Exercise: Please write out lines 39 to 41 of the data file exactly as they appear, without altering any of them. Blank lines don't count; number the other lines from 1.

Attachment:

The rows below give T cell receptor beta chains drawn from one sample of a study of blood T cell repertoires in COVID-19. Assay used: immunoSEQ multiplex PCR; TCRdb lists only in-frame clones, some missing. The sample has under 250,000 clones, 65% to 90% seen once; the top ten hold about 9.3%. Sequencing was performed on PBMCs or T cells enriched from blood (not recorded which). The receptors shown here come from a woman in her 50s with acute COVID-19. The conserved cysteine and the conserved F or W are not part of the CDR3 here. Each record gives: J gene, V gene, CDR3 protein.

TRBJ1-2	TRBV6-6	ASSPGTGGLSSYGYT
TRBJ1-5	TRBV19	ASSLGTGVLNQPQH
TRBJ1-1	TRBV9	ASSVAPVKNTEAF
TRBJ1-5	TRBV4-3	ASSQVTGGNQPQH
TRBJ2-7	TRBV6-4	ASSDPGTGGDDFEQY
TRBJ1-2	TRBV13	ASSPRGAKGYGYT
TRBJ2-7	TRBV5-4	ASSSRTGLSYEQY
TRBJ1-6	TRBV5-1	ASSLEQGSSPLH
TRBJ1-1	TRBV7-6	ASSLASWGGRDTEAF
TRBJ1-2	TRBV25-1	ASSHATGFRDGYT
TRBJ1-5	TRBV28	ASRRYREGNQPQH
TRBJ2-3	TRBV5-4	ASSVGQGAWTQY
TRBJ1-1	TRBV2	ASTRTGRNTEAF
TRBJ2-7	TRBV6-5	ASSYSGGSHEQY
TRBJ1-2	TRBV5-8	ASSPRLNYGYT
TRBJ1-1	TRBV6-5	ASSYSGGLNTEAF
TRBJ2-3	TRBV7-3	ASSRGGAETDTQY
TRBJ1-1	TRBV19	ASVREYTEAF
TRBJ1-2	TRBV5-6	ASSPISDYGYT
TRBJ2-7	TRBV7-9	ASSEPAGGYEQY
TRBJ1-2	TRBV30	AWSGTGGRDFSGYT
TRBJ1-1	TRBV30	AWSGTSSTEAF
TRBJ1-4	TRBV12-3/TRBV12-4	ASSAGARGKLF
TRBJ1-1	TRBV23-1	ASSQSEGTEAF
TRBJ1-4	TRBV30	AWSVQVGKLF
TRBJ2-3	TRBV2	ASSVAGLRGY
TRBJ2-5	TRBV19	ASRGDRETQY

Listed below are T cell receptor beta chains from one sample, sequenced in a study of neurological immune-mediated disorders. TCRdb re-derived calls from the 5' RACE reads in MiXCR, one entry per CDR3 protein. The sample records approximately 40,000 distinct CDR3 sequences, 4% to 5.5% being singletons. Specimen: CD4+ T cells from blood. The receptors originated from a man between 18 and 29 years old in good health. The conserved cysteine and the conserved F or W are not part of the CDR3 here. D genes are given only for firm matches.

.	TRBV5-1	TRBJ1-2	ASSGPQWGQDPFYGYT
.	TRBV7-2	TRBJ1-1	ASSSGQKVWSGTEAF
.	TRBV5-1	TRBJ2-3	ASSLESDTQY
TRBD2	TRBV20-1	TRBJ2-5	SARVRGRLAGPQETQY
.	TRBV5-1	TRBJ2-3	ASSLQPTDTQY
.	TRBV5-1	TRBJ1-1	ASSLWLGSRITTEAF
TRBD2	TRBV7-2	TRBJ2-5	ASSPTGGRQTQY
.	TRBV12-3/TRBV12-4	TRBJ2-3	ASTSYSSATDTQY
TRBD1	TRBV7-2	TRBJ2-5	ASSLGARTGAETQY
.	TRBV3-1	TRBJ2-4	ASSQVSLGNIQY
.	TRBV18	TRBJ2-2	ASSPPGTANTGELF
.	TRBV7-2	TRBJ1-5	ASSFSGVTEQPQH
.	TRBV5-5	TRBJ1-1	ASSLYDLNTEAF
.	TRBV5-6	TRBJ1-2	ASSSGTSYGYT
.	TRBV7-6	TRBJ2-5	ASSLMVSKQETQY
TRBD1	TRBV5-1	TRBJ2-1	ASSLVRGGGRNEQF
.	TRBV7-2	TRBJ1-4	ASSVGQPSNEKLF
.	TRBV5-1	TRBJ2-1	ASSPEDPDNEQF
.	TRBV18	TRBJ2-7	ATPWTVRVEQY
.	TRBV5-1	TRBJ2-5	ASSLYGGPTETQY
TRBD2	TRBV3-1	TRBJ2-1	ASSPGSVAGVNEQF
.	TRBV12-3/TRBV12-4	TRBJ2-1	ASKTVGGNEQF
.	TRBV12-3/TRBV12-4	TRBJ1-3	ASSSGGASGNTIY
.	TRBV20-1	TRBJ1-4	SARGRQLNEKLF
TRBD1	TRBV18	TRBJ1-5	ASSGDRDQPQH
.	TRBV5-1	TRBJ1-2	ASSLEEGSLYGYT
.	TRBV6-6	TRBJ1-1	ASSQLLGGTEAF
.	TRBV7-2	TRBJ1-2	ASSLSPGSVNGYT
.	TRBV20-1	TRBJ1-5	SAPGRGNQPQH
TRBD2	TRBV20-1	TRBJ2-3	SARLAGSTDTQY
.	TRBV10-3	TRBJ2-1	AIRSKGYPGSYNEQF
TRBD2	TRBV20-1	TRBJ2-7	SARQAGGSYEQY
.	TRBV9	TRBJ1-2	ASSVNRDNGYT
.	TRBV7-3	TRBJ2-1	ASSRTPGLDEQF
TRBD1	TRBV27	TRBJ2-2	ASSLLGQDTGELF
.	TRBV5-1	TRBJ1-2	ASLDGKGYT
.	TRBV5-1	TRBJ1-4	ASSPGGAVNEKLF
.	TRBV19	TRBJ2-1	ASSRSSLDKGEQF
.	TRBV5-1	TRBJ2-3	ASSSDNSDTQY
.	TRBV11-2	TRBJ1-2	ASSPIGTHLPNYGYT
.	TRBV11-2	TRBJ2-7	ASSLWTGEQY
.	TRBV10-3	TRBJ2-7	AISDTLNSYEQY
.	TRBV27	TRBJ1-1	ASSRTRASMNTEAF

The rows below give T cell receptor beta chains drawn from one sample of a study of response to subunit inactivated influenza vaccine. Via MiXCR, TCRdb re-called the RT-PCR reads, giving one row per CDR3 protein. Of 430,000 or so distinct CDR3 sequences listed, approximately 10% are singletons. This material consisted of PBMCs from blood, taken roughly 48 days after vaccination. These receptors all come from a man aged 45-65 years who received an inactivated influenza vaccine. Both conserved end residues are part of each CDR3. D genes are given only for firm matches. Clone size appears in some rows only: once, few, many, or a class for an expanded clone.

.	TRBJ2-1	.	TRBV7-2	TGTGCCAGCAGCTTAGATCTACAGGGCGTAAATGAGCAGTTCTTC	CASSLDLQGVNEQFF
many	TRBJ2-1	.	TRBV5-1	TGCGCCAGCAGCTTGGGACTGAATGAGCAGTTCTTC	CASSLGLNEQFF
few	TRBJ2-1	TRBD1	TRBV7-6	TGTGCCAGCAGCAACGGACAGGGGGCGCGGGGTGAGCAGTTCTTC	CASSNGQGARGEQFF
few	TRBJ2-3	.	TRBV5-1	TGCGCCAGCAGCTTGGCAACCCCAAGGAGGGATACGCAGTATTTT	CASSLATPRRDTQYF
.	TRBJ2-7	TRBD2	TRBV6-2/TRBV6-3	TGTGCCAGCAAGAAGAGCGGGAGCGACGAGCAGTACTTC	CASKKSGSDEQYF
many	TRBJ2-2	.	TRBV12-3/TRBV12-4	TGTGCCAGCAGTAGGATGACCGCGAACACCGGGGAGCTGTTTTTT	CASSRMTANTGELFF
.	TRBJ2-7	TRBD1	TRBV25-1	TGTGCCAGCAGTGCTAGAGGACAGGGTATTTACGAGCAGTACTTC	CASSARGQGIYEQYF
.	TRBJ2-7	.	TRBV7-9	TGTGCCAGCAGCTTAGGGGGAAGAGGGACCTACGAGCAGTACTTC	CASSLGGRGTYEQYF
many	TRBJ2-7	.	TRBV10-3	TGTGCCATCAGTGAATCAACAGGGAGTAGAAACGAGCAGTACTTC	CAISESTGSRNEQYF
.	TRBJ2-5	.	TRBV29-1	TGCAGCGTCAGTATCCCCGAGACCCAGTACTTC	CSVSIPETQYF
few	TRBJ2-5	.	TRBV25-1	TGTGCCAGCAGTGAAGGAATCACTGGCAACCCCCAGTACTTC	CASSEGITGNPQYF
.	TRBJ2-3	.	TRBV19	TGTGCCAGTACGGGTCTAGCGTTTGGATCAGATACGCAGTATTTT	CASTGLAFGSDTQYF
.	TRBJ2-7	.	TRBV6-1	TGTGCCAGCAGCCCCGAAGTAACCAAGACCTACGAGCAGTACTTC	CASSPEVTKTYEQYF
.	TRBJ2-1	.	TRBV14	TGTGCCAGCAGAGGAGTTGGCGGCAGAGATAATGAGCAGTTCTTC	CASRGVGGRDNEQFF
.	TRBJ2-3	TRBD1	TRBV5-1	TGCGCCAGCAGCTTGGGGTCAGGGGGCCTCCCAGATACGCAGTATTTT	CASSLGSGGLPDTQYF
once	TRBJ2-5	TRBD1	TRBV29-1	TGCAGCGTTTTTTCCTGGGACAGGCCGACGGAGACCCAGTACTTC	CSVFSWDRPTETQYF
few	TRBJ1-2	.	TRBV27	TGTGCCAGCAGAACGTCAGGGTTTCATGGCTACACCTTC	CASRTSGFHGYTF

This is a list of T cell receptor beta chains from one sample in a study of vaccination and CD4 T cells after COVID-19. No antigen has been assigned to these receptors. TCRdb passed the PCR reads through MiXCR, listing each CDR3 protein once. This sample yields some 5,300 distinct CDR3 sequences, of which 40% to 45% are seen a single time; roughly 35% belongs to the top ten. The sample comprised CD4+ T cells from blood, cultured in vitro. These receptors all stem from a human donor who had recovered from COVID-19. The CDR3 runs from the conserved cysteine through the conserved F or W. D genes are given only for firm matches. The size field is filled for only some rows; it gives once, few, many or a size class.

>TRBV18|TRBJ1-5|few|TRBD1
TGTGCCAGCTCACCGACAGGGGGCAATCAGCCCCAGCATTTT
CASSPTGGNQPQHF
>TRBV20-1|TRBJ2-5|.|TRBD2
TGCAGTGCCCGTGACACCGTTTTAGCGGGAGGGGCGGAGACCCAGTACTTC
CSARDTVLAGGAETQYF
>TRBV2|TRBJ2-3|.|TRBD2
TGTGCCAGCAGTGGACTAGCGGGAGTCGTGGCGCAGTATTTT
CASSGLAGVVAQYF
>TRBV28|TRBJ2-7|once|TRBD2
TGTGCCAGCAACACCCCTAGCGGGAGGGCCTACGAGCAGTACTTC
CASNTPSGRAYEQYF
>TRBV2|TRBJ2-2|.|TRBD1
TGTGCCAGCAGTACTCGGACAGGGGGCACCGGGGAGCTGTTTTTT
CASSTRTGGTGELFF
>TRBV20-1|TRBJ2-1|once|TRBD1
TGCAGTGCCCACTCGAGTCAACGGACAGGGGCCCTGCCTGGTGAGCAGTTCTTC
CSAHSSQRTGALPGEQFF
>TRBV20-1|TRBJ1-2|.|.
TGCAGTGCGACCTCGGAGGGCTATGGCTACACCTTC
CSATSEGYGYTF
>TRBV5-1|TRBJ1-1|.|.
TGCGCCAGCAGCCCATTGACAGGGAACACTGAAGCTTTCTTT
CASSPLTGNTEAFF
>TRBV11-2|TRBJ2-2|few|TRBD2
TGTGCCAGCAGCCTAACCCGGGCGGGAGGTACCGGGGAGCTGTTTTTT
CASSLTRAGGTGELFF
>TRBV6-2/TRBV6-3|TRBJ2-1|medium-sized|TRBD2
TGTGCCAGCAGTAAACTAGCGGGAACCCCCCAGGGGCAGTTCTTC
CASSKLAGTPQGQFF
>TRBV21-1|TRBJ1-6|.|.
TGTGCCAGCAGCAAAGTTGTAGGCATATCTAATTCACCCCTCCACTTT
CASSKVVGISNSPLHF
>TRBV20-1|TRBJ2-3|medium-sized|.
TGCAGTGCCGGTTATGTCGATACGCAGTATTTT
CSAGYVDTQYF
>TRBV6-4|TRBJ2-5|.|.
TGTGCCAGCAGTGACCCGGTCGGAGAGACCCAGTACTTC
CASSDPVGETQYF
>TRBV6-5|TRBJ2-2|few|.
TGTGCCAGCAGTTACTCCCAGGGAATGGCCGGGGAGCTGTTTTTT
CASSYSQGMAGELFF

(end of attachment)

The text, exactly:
.	TRBV3-1	TRBJ2-4	ASSQVSLGNIQY
.	TRBV18	TRBJ2-2	ASSPPGTANTGELF
.	TRBV7-2	TRBJ1-5	ASSFSGVTEQPQH